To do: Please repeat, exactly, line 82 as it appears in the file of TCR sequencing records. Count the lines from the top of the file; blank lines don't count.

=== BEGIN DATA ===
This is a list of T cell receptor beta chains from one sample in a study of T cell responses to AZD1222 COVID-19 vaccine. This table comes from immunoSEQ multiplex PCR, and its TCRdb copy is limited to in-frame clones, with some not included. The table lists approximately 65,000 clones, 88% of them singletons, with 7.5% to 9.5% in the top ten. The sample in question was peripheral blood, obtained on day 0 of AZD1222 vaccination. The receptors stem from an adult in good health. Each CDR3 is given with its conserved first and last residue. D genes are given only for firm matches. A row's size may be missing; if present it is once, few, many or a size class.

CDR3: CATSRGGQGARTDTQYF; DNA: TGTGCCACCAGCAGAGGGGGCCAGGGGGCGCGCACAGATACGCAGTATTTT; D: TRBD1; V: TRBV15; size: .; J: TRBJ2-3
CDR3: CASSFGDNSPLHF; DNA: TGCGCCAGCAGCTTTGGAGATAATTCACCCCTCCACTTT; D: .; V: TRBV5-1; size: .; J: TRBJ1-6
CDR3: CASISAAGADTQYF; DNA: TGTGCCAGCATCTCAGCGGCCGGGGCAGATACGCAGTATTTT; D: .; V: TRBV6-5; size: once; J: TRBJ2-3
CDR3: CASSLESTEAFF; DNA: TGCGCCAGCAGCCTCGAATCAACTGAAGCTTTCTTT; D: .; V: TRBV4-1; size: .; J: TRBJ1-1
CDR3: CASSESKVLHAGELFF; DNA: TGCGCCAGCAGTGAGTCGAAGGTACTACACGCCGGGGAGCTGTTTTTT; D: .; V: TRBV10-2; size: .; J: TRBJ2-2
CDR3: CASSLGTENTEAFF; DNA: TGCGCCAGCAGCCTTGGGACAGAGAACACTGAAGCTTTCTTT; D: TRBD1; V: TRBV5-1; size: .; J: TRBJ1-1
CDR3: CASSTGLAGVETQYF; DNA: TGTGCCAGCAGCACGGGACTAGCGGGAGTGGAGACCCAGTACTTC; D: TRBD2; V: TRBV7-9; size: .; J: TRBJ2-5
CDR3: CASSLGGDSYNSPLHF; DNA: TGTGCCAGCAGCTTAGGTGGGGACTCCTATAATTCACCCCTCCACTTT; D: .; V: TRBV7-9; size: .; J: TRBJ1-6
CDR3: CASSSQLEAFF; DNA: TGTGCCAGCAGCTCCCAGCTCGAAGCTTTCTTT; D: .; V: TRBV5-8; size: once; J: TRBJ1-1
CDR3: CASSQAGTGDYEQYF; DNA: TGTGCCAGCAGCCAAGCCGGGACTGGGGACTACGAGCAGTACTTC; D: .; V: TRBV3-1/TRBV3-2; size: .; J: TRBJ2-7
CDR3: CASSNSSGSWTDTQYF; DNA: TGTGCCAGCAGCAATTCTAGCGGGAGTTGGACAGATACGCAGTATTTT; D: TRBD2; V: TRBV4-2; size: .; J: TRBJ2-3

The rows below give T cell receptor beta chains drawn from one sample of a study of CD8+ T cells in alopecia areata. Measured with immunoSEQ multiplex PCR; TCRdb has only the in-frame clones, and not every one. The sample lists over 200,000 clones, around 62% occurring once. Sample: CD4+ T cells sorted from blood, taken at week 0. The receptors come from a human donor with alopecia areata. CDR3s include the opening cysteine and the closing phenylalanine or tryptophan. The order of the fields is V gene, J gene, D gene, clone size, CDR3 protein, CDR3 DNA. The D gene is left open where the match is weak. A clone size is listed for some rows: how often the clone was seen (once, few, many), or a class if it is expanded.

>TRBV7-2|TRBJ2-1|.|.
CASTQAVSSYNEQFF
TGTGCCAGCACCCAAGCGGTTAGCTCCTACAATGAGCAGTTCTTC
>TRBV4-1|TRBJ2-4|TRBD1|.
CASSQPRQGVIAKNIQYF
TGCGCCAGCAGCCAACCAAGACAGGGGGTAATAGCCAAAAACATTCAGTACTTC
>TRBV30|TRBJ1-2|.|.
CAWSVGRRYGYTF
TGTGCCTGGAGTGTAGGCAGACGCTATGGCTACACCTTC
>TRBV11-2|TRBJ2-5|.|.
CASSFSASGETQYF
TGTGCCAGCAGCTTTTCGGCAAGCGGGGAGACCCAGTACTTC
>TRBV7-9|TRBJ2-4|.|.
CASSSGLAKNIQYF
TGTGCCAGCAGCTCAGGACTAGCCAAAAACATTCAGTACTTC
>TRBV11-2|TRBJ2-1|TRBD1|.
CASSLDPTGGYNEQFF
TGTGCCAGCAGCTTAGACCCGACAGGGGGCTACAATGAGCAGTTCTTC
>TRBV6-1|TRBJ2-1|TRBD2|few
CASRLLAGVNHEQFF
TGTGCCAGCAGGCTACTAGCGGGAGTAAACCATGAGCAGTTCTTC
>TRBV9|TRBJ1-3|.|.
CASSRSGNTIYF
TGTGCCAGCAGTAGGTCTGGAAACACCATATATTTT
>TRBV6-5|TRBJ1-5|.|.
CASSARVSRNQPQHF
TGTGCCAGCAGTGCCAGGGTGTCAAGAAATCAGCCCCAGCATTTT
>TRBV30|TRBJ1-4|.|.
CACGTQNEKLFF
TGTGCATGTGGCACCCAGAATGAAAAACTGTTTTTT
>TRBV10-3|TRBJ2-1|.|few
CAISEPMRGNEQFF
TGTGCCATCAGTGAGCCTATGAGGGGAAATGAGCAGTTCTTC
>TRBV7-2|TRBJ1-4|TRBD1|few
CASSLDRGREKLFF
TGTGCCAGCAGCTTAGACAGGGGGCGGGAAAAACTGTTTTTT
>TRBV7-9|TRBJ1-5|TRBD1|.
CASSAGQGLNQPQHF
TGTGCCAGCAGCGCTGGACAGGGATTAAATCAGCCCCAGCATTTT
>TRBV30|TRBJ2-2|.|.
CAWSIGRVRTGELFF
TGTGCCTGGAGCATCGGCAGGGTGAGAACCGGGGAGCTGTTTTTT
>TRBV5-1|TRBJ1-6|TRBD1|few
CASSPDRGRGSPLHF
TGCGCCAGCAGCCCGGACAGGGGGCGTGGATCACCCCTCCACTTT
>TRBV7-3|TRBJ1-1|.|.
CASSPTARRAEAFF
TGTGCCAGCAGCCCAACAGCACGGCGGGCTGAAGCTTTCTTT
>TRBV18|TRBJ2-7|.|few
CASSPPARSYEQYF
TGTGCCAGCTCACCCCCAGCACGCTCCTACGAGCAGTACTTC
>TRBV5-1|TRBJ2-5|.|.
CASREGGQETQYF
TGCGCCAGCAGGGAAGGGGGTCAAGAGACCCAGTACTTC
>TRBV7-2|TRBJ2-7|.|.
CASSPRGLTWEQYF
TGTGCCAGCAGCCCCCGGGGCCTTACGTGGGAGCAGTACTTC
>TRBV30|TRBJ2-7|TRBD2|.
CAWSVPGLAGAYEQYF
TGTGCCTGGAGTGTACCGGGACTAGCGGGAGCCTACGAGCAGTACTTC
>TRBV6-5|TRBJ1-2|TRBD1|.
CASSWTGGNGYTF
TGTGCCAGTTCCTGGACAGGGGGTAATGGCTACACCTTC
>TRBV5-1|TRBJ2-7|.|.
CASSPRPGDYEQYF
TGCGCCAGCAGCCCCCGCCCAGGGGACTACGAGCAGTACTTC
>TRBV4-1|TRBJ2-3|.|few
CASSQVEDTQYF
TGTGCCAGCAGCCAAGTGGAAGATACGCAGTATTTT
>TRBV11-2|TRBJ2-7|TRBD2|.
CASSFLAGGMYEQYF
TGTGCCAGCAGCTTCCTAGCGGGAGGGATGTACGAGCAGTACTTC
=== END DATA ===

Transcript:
TGTGCCAGCAGCCAAGTGGAAGATACGCAGTATTTT